Katherine I. Pettus, PhD
IAHPC Senior Advocacy & Partnerships Director
October saw IAHPC delegations at two regional meetings of the World Health Organization, one in the Western Pacific region (RC74) convened in Manila, and the other in the European region (RC73) convened in Astana, Kazakhstan. Dr. Mari Joanne Joson, president of the Philippine Society of Hospice and Palliative Medicine, and nurse Edmar Elcarte served as IAHPC delegates for the Manila meeting. Drs. Simone Cernesi and Irena Laska flew to Astana (at their own expense) from Italy and Albania respectively, to serve on the IAHPC delegation for Astana.
You can watch Dr. Cernesi’s three-minute statement on refugee and migrant health and Dr. Laska’s two-minute statement on pandemic preparedness, response, and resilience on YouTube. You can read all our statements on IAHPC's Advocacy Initiatives page. IAHPC Board Member Dr. Victoria Hewitt and I helped to prepare the delegations, draft the video texts, and consult on joint statements available on the WHO regional sites for all attending member states. We were honored to collaborate with the World Federation of Neurology on an oral statement read in plenary.
“Palliative care and neurology share a crucial and interconnected role in improving the quality of life for individuals living with severe and progressive neurological conditions, such as motor neurone diseases, advanced neurodegenerative disorders and some others.”
—from the IAHPC-World Federation of Neurology joint statement
Dr. Joson wrote the following about her experience as a delegate, and how it may reshape care in the Philippines:
"Attending the WHO meeting in Manila as a delegate was inspiring and instructive. I learned how statements were presented and approved; though visibly nervous, many people participated. I was amazed by the excitement of different country representatives when presenting their contributions to improve health care. As we were not chosen to talk about our statements, I focused on learning about health innovations. I became interested in how to integrate digitalization of palliative care, especially at the community level: community morale, norms, and public knowledge are important. Evidence-based guidance to bridge gaps between research and practice are needed to implement innovations, such as electronic medical records and telemedicine. These new ideas shifted my perspective to encourage our trainees in palliative medicine to focus on health innovation, as digitalization has the potential to profoundly reshape the world of hospice and palliative medicine."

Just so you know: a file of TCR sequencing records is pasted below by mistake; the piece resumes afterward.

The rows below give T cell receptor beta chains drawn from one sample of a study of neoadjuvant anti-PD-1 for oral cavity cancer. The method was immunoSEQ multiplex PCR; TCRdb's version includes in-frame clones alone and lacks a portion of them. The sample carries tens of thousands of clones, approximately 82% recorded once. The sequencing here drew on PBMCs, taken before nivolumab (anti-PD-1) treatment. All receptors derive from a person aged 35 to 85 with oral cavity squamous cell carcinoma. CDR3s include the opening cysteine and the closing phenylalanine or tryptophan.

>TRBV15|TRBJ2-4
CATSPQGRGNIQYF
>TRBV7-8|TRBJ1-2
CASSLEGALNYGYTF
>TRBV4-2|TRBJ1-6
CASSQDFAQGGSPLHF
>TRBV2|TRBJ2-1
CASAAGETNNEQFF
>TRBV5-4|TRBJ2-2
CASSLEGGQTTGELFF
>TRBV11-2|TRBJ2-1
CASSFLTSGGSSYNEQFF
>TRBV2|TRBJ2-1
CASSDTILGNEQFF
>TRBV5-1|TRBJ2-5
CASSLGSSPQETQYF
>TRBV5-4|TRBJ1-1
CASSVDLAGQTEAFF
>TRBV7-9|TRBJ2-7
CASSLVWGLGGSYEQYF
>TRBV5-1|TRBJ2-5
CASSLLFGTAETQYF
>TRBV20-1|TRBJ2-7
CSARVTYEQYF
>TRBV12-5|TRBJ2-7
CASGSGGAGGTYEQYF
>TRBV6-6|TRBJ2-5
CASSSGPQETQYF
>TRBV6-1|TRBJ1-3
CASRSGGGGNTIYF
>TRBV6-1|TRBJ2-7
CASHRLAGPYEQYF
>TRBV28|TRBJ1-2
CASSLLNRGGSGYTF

IAHPC members interested in representing IAHPC as delegates in their region—or attending global multilateral meetings in Geneva, Vienna, or New York—should take my Advocacy Course, and then contact me for more information about how to apply. The course is designed for practitioners who want to learn more about becoming more effective advocates to improve palliative care in their region or country.
IAHPC collaborated with PallCHASE and several other organizations to draft a joint “Statement and Call for Action from the Global Palliative Care Community Regarding Access to Controlled Medicines in Conflict Settings.” Please share among your networks.
I had the honor of presenting on “Compassionate Faith Communities” at a webinar titled "Designing Compassionate Communities, Strengthening Palliative Care in the Grassroots as an Essential Part of Universal Health Care," organized jointly by the Ruth Foundation and National Hospice and Palliative Care Association of the Philippines.
The United Nations General Assembly proclaimed October 29 as the International Day of Care and Support. It invited “all Member States, organizations of the United Nations system and other global, regional and subregional organizations, as well as other relevant stakeholders, including civil society, the private sector, academia and individuals,” to observe this date each year “to raise awareness of the importance of care and support and its key contribution to the achievement of gender equality and the sustainability of our societies and economies, as well as of the need to invest in a resilient and inclusive care economy, including the development of strong and resilient care and support systems.”
You can read my blog on the first International Day of Care and Support. Effective palliative care relies on both paid and unpaid care work in both health care institutions and the home, however that is defined.
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